Leaving Your Mark For Posterity


By Alan Kopischke

August 1, 2007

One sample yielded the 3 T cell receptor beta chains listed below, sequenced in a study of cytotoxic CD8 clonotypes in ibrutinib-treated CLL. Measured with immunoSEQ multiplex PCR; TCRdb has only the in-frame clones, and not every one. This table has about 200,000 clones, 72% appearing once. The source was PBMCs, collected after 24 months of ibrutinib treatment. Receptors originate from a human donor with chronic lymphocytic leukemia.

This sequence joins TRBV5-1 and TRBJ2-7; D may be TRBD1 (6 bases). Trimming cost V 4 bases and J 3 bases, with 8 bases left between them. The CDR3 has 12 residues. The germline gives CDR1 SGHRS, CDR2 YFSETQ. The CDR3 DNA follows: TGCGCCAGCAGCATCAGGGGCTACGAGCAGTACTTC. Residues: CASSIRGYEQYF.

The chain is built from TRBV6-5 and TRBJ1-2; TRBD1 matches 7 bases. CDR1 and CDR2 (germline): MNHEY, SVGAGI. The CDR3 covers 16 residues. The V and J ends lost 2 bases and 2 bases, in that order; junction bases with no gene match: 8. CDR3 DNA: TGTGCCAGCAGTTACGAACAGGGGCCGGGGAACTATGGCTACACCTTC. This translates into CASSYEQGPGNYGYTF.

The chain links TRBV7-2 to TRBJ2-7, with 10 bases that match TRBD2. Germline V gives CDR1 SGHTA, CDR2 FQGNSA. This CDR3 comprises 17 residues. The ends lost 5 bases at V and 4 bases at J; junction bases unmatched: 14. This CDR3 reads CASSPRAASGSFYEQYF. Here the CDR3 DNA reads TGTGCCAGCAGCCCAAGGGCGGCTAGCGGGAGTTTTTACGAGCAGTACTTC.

Did you ever carve your name in a tree or a desk? Ever leave a little stone marking somewhere you stopped on a hike or camped? Or found some other way to say “I was here,” or “This is the place,” with your mark? Why do we do it? It seems it’s both a marker to come back to and a signpost for others that you cared enough to connect yourself to the place in a lasting way. A sense of history and community surrounds Peninsula Players. This summer, I’ve heard numerous stories about patrons’ and community members’ earliest experiences at the Players and their earliest brushes with founder Caroline Fisher or with more recent notable Players. I count myself among those who like to come early and stroll through the garden, around the grounds and into the theater to not only enjoy the beauty but to commune with memories. If you’ve taken the tour, you have seen the dressing room walls, preserved from the old backstage and installed in the new space, that carry the signatures, messages and artwork of company members going back many years and the posters from seasons going back to the 1950s. For those whose hearts are permanently linked to the Players through memories of excitement, romance, laughter and beauty, the urge to leave a mark to come back to is strong. For those same reasons, many of our patrons choose to leave their mark as well. I’ve enjoyed strolling through the rows of comfortable new seats in the theatre and examining the ways in which others have commemorated their experiences here by naming seats in our new audience pavilion. One seat plaque honors an ancestor who served as hostess at the former Bonnie Brook Cottage/Motel in 1935, when the Players first mounted a production on the grassy knoll behind the cottage. Audiences will forever know that, in 1935, Hedwig Enger Welcker was here. Another commemorates five generations of a family “play’n in DC.” How many more generations will come see that seat in years to come? Some have named their own season ticket seats, while others have chosen a seat in the row letter with which their first or last names begin. Still others reflect the name of a local business. Our Technical Director and his wife (our Business Manager) have named a seat in the back corner the T.D. Chair, because he sits there during technical rehearsals. Every seat has a story, and several of them are waiting to tell their tale. The new theatre holds 621 seats, and more than a quarter of them have already been named. As we continue to raise the final $2 million of our capital campaign, many community members and regular visitors find naming a seat to be an appealing way to put their mark on the new theater and honor loved ones who wanted to leave theirs, or to demonstrate that when the new theatre was built, “I was here.” “Little Shop of Horrors,” will be leaving its mark through Aug. 19th. For tickets, go to www.peninsulaplayers.com or call 868-3287. If you’d like to tour the new theater, talk about naming a seat, or have any other questions about Peninsula Players, please contact me, Alan Kopischke, at 868-3287 or alan@peninsulaplayers.com.